Q. Write a balanced separated-ions formula for aluminum carbonate.
Answer: Step 1: Aluminum carbonate Step 2: Aluminum carbonate Al3+ + CO32─ 2 Al3+ + 3 CO32─ The separated-ions formula shows clearly what the name does not. In aluminum
carbonate, there must be 2 aluminum ions for every 3 carbonate ions.
When writing separated ions, write the charge high, the subscript low, and the coefficient at
the same level as the symbol. Practice B
If you have not done so today, run your ion flashcards one more time. Then write
balanced separated-ions formula for the ionic compounds below. You may use a periodic
table, but otherwise write the ion formulas from memory. Check answers as you go.
1. Sodium hydroxide
2. Aluminum chloride © 2009 www.ChemReview.Net v.m8 Page 140 Module 7 – Writing Names and Formulas 3. Rubidium sulfite
4. Ferric nitrate
5. Lead(II) phosphate
6. Calcium chlorate Writing Solid Formulas From Names
In ionic solid formulas, charges are hidden, but charges must balance. The key to writing a
correct solid formula is to write the balanced separated-ions first, so that you can see and
balance the charges.
To write a solid formula from the name of an ionic compound, use these steps.
1. Based on the name, write the separated ions. Add lowest whole number coefficients to
balance charge. Then, to the right, draw an arrow .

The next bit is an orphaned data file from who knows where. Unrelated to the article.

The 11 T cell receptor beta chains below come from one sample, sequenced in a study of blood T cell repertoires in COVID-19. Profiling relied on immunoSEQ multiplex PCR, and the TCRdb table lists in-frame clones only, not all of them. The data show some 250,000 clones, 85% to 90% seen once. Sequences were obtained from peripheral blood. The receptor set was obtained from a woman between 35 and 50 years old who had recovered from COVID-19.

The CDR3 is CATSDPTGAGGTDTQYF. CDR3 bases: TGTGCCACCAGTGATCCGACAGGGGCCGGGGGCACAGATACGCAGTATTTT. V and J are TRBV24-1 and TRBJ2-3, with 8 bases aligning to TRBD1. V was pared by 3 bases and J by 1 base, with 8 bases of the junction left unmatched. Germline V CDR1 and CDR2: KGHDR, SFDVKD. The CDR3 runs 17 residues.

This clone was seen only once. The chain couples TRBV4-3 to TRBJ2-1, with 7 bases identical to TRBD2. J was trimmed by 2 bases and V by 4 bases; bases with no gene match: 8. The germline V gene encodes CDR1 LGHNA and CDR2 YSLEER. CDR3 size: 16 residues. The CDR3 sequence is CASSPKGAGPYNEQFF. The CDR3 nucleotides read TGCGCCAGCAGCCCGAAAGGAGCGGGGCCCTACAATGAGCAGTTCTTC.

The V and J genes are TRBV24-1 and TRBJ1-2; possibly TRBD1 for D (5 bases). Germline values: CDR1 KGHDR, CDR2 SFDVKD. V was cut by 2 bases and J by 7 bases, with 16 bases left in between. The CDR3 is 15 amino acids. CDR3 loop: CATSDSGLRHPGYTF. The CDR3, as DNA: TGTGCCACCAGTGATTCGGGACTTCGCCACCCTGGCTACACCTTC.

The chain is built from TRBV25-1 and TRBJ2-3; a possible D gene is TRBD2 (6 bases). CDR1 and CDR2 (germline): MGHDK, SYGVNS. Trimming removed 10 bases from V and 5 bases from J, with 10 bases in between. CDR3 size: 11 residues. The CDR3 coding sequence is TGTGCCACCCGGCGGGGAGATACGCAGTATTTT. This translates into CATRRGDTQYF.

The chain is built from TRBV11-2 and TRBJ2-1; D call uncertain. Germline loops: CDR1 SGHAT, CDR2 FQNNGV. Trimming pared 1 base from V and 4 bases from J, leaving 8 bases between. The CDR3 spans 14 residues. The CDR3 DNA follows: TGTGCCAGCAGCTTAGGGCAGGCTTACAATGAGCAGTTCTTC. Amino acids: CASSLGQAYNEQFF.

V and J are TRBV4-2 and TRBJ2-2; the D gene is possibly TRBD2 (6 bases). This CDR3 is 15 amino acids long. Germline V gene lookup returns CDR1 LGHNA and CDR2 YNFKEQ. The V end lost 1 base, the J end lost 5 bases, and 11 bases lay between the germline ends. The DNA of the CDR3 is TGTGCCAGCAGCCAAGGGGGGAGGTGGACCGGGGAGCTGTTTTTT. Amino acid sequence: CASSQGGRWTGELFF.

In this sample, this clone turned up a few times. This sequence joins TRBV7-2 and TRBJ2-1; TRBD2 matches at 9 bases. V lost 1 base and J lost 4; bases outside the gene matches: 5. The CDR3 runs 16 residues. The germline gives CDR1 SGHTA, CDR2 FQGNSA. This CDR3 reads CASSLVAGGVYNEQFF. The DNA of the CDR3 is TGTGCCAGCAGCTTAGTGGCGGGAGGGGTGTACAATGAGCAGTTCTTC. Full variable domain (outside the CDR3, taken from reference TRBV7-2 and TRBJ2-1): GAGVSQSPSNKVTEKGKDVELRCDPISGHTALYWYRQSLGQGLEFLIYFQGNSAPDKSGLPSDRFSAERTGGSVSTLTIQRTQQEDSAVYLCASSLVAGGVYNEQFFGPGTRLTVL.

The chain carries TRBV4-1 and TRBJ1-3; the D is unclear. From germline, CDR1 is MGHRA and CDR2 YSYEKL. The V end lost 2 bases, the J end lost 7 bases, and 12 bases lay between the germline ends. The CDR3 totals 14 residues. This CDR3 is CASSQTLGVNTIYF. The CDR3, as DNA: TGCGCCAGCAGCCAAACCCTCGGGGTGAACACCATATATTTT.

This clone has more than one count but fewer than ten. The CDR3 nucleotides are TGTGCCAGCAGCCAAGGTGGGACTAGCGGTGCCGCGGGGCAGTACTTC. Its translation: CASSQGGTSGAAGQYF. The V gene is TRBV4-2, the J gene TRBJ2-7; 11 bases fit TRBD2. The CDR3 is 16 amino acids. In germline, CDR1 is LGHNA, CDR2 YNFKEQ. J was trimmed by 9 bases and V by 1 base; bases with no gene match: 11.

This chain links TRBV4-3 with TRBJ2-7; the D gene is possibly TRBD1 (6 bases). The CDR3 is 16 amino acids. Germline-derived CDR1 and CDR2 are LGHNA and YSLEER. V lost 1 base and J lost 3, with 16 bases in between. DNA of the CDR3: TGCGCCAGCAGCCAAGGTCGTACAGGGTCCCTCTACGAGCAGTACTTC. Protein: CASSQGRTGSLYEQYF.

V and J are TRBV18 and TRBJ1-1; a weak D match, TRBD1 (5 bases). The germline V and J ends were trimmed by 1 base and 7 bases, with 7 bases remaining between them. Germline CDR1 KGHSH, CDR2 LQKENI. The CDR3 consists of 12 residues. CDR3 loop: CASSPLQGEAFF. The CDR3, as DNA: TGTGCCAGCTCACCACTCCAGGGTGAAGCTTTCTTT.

2. After the , write the two ion symbols, positive ion first, with a small space between
them. Include any subscripts that are part of the ion symbol, but no charges or
3. For the ion symbols written after the arrow, put parentheses () around a polyatomic ion
if its coefficient in the separated-ions formula is more than 1.
4. Add subscripts after each symbol on the right. The subscript will be the same as the
coefficient in front of that ion in the separated-ions formula.
Omit subscripts of 1. For polyatomic ions, write the coefficients as subscripts outside
and after the parentheses.
Apply those four steps to this example.
Q. Write the solid formula for potassium sulfide.
2 K+ + 1 S2─ 1: Write the separated-ions formula first. For potassium sulfide: 2: Re-write the symbols without coefficients or charges. 2 K+ + 1 S2─ 3: Since both K and S ions are monatomic, add no parentheses. 4: The K coefficient becomes a solid formula subscript: 2 K+ + 1 S2─ KS K2S The sulfide subscript of one is omitted as understood.